Creecy explained that even though the children that reside on Madison Drive are a part of the initial trash problem, they are also willing to become part of the solution. Creecy’s campaign for City Council includes bringing back city aid for cleaning up trash as well as creating an event for children and neighbors to organize a neighborhood clean-up.

“When I first moved here, they had a little system, a trash machine….” Creecy said. “It used to come around and help with picking up trash, and then all of a sudden, it just stopped. It just was no more. It would be nice to bring that back.”

The back alley way that residents use to access the back doors of their homes and store their waste bins is also a point of concern for Creecy. She explained that the alley is filled with trash and has a lot of potholes.

“If you’ve been [on Madison Drive] lately, the back, it’s like a throwaway for the city, for the trash,” Creecy said. “Which I understand, but there’s potholes in there that you could put fish in and make a pond; I mean, it’s ridiculous. People [are] having to get alignments for their cars because they’re hitting into these ditches and having to change their tires.”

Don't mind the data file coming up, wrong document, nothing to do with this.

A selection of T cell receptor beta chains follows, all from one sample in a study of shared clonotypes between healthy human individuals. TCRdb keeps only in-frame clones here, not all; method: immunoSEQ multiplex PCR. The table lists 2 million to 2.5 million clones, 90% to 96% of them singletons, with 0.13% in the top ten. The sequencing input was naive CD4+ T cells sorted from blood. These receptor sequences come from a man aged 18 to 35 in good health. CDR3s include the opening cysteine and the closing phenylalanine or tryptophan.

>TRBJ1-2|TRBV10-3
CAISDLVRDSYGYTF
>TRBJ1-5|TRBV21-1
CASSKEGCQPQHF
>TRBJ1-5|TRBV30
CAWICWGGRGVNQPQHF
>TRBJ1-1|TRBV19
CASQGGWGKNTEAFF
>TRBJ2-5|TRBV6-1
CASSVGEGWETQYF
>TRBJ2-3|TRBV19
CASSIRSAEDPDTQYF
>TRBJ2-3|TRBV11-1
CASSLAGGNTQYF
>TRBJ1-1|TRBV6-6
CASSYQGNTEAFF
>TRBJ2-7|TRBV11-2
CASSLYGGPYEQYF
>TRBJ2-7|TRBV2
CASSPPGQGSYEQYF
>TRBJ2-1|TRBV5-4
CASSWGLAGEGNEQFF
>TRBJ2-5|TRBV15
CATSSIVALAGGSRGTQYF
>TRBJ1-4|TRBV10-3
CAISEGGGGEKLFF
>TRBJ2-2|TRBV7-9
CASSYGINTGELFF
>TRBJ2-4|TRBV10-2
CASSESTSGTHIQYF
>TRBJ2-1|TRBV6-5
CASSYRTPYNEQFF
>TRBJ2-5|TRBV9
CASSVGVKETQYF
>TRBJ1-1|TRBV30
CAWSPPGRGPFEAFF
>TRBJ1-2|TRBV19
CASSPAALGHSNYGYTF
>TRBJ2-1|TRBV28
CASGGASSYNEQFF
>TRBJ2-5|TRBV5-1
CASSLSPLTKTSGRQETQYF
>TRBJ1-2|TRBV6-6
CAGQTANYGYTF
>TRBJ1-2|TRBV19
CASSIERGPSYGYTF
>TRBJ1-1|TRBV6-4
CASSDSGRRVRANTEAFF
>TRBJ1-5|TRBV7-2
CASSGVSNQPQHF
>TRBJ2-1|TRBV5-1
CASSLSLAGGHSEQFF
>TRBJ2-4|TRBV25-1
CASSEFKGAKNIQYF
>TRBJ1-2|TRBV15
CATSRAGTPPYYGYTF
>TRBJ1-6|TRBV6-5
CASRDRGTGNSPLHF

Madison Drive: A selection of homes and scenery from the neighborhood

Lauren Magee, Photography; Kaylin Atkinson, Editing/THE REVIEW

Madison Drive: Creecy will be the area's representation on Newark City Council as District 4 Councilwoman.

Lauren Magee, Photography; Kaylin Atkinson, Editing/THE REVIEW

A row of Madison Drive homes 

Lauren Magee/THE REVIEW

A row of Madison Drive homes 

Lauren Magee/THE REVIEW

“This block is like a fruit basket of people and situations,” Creecy said.

Lauren Magee/THE REVIEW

A home located in Old Newark, a historically wealthy area of District 4

Lauren Magee, Photography; Kaylin Atkinson, Editing/THE REVIEW

An Old Newark home

Lauren Magee, Photography; Kaylin Atkinson, Editing/THE REVIEW

The Madison Drive neighborhood

Lauren Magee/THE REVIEW

The Madison Drive neighborhood

Lauren Magee/THE REVIEW

One of the major issues Creecy said that she is concerned about is trash in the Madison Drive neighborhood.

Lauren Magee/THE REVIEW

“There’s a trash factor because the kids are outside all summer doing nothing but going to the store and getting snacks, and nobody is saying,

‘Hey, put your stuff in the trash cans; do this, and do that,’” Creecy said. 

Lauren Magee/THE REVIEW

"There’s potholes in there that you could put fish in and make a pond; I mean, it’s ridiculous," Creecy said.

Lauren Magee/THE REVIEW

“If you’ve been [on Madison Drive] lately, the back, it’s like a throwaway for the city, for the trash,” Creecy said.

Lauren Magee/THE REVIEW

A playground in the Madison Drive area

Lauren Magee/THE REVIEW

A park area in the Madison Drive neighborhood

Lauren Magee/THE REVIEW

An Old Newark home: Typically, the District 4 council member would reside in Old Newark and may not be empathetic to the issues of neighborhoods like Madison Drive.